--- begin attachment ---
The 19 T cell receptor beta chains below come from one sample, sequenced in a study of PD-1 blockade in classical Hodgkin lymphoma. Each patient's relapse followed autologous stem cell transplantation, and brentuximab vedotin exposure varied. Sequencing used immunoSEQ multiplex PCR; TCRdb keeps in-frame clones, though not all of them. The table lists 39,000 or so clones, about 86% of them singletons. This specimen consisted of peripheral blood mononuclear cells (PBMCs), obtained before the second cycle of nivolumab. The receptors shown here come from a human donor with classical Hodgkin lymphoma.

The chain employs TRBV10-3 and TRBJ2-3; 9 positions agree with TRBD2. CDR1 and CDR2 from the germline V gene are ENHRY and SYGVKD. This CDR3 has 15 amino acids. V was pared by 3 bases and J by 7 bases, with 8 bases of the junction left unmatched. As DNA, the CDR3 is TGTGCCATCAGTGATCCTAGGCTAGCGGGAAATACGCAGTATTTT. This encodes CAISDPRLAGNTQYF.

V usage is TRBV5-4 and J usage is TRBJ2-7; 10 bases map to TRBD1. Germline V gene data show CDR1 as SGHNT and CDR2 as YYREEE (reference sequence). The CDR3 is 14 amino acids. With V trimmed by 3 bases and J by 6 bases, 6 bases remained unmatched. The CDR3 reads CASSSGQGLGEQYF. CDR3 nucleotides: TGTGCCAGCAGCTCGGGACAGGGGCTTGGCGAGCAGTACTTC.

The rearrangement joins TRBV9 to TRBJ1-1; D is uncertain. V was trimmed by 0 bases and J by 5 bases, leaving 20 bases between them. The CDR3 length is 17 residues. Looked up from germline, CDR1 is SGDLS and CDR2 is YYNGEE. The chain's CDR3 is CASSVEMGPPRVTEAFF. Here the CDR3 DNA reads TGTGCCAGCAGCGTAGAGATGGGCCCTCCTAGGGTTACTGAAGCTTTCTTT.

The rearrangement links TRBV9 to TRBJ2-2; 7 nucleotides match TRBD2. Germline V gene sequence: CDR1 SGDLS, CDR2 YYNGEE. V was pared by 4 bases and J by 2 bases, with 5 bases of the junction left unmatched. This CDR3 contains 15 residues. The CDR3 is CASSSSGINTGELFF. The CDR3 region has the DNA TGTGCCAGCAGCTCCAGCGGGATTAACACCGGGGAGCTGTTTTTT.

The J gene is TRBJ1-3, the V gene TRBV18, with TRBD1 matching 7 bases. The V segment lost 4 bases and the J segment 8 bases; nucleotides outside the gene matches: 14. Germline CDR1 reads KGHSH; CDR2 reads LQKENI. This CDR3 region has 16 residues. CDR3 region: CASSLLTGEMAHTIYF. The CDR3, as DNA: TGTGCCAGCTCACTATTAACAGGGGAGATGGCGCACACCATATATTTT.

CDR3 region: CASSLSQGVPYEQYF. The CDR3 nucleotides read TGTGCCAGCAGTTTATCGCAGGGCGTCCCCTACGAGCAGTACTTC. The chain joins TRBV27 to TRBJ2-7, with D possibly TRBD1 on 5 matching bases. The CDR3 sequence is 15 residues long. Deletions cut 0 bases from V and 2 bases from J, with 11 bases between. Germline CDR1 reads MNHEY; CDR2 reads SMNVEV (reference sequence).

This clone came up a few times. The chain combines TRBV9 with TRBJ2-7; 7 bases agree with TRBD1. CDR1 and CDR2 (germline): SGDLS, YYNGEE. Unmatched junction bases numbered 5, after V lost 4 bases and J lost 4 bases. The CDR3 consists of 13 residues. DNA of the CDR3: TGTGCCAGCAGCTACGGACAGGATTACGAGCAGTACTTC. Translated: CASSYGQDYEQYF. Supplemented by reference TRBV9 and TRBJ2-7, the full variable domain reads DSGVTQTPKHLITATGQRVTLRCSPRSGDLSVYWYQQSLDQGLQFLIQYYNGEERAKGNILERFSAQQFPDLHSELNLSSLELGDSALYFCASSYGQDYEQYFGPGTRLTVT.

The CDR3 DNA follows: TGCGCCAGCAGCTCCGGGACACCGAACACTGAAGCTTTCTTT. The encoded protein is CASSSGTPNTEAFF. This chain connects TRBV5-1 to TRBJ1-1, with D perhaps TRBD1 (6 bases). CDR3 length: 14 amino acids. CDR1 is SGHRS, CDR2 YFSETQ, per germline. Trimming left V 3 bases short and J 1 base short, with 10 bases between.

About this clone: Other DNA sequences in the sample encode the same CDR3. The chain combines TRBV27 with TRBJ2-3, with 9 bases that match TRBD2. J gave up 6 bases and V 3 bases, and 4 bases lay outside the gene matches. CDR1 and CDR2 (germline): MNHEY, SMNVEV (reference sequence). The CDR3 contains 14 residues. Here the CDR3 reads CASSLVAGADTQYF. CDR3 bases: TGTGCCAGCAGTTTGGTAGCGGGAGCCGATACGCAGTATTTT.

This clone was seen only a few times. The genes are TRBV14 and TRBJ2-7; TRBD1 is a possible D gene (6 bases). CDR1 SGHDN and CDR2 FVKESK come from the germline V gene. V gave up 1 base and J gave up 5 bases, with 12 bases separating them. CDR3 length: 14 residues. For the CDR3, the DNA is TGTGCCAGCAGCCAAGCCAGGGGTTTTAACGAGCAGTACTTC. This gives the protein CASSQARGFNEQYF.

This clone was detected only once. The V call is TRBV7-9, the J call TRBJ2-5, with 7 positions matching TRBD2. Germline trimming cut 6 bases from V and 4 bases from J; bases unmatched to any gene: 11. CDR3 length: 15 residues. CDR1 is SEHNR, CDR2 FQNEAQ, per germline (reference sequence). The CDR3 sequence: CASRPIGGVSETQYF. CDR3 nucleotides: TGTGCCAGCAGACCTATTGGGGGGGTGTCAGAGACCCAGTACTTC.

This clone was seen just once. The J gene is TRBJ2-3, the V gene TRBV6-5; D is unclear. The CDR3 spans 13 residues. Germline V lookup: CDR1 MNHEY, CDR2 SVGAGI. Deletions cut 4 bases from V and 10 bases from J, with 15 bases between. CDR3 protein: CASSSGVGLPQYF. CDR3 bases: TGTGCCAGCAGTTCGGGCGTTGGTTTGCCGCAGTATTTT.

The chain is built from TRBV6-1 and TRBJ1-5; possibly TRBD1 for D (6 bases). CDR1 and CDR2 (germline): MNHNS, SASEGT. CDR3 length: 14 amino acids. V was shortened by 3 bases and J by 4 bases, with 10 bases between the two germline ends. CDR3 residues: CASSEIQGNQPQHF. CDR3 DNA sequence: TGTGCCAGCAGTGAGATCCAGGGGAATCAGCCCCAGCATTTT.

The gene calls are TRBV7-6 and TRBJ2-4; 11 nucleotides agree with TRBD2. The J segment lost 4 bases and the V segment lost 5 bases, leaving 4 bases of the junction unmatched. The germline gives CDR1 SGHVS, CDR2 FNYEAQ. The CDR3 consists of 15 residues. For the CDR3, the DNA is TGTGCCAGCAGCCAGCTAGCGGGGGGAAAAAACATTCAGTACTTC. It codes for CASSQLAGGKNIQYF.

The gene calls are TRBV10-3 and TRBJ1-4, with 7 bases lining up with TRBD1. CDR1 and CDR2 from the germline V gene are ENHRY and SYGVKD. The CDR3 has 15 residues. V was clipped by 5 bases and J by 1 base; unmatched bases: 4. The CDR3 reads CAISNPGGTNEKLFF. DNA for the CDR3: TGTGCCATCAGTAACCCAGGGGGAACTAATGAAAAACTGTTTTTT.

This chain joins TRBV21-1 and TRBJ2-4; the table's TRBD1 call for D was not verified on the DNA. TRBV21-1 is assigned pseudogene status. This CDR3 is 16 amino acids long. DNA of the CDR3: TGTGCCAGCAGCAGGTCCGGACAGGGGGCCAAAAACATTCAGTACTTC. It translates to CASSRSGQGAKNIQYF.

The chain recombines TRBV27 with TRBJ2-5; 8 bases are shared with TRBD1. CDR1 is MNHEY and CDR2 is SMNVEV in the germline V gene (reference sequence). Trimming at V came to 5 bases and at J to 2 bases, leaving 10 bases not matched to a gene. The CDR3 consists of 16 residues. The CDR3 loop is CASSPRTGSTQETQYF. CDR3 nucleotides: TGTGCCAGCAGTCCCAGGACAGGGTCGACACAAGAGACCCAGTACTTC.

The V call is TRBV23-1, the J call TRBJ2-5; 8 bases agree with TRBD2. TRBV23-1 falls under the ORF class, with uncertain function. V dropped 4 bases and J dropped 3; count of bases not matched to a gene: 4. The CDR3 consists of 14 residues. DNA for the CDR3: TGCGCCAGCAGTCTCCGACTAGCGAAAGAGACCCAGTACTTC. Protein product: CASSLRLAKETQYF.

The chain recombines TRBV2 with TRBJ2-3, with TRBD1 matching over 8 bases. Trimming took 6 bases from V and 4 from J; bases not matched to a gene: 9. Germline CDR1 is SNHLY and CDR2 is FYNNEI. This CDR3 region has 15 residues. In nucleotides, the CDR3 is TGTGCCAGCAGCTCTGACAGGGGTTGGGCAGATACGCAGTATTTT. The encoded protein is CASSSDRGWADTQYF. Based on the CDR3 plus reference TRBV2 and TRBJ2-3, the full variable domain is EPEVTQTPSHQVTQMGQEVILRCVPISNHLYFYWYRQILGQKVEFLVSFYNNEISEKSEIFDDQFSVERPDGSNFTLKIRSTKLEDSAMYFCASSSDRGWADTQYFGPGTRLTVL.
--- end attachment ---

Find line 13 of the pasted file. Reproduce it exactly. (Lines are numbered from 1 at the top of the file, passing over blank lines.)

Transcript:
This clone was seen just once. The J gene is TRBJ2-3, the V gene TRBV6-5; D is unclear. The CDR3 spans 13 residues. Germline V lookup: CDR1 MNHEY, CDR2 SVGAGI. Deletions cut 4 bases from V and 10 bases from J, with 15 bases between. CDR3 protein: CASSSGVGLPQYF. CDR3 bases: TGTGCCAGCAGTTCGGGCGTTGGTTTGCCGCAGTATTTT.